Occupational therapy student Trey Elam wants to join the Navy as an occupational therapist after graduation. At ECU and in volunteer activities, he has proven to be a strong student leader. (Photos by Cliff Hollis)

Leadership for all

Giving students tools they need to work inter-professionally
By Crystal Baity
Trey Elam’s leadership experience started early, in church, where he still volunteers as a Baptist Men’s Association World Changer.

The 24-year-old occupational therapy graduate student is student liaison to the dean’s office and he chairs the Student Leaders Council in the College of Allied Health Sciences. He heads a group of 14 student representatives from each of the degree-granting departments in the college. 

His undergraduate degree is in recreational therapy. One of his favorite leadership roles was as a Babe Ruth baseball coach for 13-15 year olds in Fairmont, his hometown.

As a longtime volunteer for World Changers, he supervised crews of teenagers who repaired roofs and windows or painted houses for the needy. Three years of overseeing young workers with no construction experience in places such as Chattanooga, Norfolk and across North Carolina reinforced the importance of teamwork.

“If you’re a leader in anything, you’ve got to learn how to distribute tasks,” Elam said. “I learned to be a delegator.” 

Honing those leadership skills hasn’t been happenstance. A plan to promote student leadership in the College of Allied Health Sciences has come straight from the top, from Dean Stephen Thomas to council advisor Dr. Beth Velde to Elam’s research mentor Dr. Leonard Trujillo. Training and preparing leaders is one of five strategic directions adopted by ECU.

Developing student leaders is an integral part of student education, Dr. Thomas said.
“Allied health professionals must be change agents as health care changes to adapt with societal needs,” Velde said. “Preparing our students to be leaders is the first step in the process.”

Student leadership is a key component in the college’s strategic plan. Students get broad leadership opportunities. Courses stress and reinforce leadership skills. The college also recognizes students who demonstrate ability as leaders.

Elam volunteers on a service project at bingo night at Red Oak Assisted Living Center in Greenville.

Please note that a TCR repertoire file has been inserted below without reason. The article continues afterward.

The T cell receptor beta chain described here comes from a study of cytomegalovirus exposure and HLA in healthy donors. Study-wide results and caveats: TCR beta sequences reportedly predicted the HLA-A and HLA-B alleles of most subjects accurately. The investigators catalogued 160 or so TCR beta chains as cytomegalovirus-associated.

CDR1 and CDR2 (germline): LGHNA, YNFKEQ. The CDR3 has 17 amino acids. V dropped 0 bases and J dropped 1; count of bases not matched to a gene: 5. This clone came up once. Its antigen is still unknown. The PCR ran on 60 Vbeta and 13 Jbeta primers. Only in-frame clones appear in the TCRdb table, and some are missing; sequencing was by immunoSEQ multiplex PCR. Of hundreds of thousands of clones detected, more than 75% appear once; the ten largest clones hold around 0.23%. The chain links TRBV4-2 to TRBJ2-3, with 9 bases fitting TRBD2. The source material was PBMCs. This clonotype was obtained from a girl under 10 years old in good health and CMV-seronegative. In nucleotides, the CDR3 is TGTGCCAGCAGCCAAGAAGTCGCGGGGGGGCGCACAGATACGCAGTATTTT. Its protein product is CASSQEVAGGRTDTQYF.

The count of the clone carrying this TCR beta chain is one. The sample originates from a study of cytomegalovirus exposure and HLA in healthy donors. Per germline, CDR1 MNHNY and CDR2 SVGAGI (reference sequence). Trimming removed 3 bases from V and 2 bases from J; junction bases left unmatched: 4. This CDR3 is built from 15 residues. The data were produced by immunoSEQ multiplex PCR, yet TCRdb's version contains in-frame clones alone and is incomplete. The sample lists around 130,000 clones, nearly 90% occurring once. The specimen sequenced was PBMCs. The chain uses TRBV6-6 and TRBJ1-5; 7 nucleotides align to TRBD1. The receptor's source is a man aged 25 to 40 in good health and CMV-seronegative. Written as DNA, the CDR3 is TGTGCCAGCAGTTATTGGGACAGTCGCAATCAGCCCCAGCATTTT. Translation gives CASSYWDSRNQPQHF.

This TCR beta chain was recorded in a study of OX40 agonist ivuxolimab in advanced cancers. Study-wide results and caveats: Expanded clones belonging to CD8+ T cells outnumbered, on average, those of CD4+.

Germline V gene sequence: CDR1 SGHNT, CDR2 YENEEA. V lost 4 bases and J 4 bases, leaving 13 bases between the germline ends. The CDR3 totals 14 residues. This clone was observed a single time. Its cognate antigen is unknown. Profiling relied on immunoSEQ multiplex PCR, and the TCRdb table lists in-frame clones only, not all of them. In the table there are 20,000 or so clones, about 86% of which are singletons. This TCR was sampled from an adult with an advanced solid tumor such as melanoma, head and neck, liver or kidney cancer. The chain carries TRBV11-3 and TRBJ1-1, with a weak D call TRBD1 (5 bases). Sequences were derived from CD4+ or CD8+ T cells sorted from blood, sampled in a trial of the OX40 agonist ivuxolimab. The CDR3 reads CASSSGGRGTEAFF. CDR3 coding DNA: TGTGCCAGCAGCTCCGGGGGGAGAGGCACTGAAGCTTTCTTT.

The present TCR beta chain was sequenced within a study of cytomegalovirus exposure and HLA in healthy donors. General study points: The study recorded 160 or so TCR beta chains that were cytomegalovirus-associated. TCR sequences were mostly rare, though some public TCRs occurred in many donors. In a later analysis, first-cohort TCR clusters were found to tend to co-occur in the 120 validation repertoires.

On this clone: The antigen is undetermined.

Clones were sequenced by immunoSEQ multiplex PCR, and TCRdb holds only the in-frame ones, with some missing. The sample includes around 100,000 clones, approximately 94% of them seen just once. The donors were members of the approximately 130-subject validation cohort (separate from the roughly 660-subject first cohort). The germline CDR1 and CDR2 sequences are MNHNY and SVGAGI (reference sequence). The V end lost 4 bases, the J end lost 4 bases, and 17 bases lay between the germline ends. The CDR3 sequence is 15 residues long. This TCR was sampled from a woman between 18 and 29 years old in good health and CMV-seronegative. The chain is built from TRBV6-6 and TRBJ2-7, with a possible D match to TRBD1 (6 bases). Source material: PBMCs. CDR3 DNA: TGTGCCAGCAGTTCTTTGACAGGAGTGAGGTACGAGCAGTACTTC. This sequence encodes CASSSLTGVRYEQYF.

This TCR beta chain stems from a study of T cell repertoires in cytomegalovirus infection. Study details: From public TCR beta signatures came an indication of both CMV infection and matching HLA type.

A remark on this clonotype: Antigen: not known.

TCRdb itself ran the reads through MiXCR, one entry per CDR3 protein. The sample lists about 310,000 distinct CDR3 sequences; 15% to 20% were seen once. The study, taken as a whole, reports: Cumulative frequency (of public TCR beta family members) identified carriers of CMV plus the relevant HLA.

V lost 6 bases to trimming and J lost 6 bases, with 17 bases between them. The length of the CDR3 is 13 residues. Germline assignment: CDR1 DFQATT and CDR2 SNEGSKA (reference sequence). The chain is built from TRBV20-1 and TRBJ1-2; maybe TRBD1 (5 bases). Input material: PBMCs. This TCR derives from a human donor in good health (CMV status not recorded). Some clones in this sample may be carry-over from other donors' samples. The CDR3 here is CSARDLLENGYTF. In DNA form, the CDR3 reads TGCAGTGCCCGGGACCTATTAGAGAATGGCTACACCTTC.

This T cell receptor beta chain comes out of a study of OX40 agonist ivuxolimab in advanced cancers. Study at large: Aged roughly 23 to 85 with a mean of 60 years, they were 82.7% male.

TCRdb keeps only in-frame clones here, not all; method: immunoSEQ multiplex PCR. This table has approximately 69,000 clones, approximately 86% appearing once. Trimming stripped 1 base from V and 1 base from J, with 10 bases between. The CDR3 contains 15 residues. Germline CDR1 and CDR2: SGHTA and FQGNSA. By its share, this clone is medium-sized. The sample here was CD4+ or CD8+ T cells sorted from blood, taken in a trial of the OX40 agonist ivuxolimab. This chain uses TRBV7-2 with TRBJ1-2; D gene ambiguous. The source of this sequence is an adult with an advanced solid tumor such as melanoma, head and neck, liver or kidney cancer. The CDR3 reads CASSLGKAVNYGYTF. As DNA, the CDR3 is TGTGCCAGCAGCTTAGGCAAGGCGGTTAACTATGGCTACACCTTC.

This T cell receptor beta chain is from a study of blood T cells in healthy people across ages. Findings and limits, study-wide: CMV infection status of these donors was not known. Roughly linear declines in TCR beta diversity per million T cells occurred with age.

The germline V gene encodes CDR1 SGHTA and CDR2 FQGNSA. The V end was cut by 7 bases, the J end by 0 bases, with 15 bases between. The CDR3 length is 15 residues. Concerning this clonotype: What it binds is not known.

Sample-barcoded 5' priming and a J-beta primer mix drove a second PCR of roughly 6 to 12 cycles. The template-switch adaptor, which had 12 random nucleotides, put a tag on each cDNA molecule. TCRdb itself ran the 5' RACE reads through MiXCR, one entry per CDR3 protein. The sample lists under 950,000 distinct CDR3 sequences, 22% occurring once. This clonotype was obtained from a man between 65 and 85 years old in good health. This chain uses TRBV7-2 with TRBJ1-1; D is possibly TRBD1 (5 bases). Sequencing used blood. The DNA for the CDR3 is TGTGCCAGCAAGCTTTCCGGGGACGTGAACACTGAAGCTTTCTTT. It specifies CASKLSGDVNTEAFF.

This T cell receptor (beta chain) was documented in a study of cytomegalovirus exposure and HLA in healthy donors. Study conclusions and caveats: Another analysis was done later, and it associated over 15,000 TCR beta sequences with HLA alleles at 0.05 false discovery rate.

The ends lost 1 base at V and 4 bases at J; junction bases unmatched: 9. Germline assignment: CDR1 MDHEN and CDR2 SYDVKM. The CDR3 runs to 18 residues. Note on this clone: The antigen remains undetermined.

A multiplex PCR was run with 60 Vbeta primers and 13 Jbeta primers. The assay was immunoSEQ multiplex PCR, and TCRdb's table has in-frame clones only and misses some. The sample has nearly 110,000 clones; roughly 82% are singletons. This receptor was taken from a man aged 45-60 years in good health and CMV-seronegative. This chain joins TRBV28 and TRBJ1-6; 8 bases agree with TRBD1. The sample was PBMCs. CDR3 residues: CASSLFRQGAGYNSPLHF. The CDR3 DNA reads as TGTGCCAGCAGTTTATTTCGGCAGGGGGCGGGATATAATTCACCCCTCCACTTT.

The college received a $20,000 BB&T grant in December to expand its preparation of student leaders and to work closely with the College of Nursing, its neighbor in the Health Sciences Building. In the working world, physical therapists, speech language pathologists or rehabilitation counselors work side by side with nurses and doctors as part of a health care team.

“With the many changes occurring in health care delivery, we will need a cadre of future leaders to help find new ways to make health care economically viable and effective. It takes strong leadership to bring about successful improvements in health care,” Thomas said. “A critical role of leadership will be the creation of an inter-professional health care culture where the many health disciplines can work together to advance better health for everyone.”

As part of the grant, officials will work to strengthen mentoring and faculty-student relationships. A leadership conference on reinforcing inter-professional skills and new courses will be started for students in allied health sciences, dental medicine, nursing and medicine. Through the creation of a health sciences leaders council modeled after allied health’s student leaders council, students in the health sciences division will have the chance to meet regularly to develop team working skills and promote understanding of professional differences and similarities.

“Hopefully, if students learn to collaborate across disciplines while in school, they will be better prepared to enter the health care system able to work effectively together,” said Dr. Elaine Scott, director of the East Carolina Center for Nursing Leadership.

Occupational therapy graduate student Sarah Peterson already participates in team work through clinical field work and volunteering at ECU’s Adapted Sports Day. There, recreational therapists, physical therapists and occupational therapists and others come together to support athletes with disabilities.

“They are different therapies, but together they make the big picture,” Peterson said, adding that sometimes patients don’t know the difference between therapists. “We even have pre-conceived notions ourselves.” 

Robyn Sauls of Farmville, a graduate student in speech language pathology, said providing mentoring and collaboration opportunities for students while in school is important. “The current students in undergraduate and graduate school are the future of the workforce,” she said. “It is essential that leaders help facilitate the growth of students academically and emotionally. We can always learn from others’ experiences.”

This article originally appeared in the 2011 Alliance magazine, the annual alumni magazine for the ECU College of Allied Health Sciences.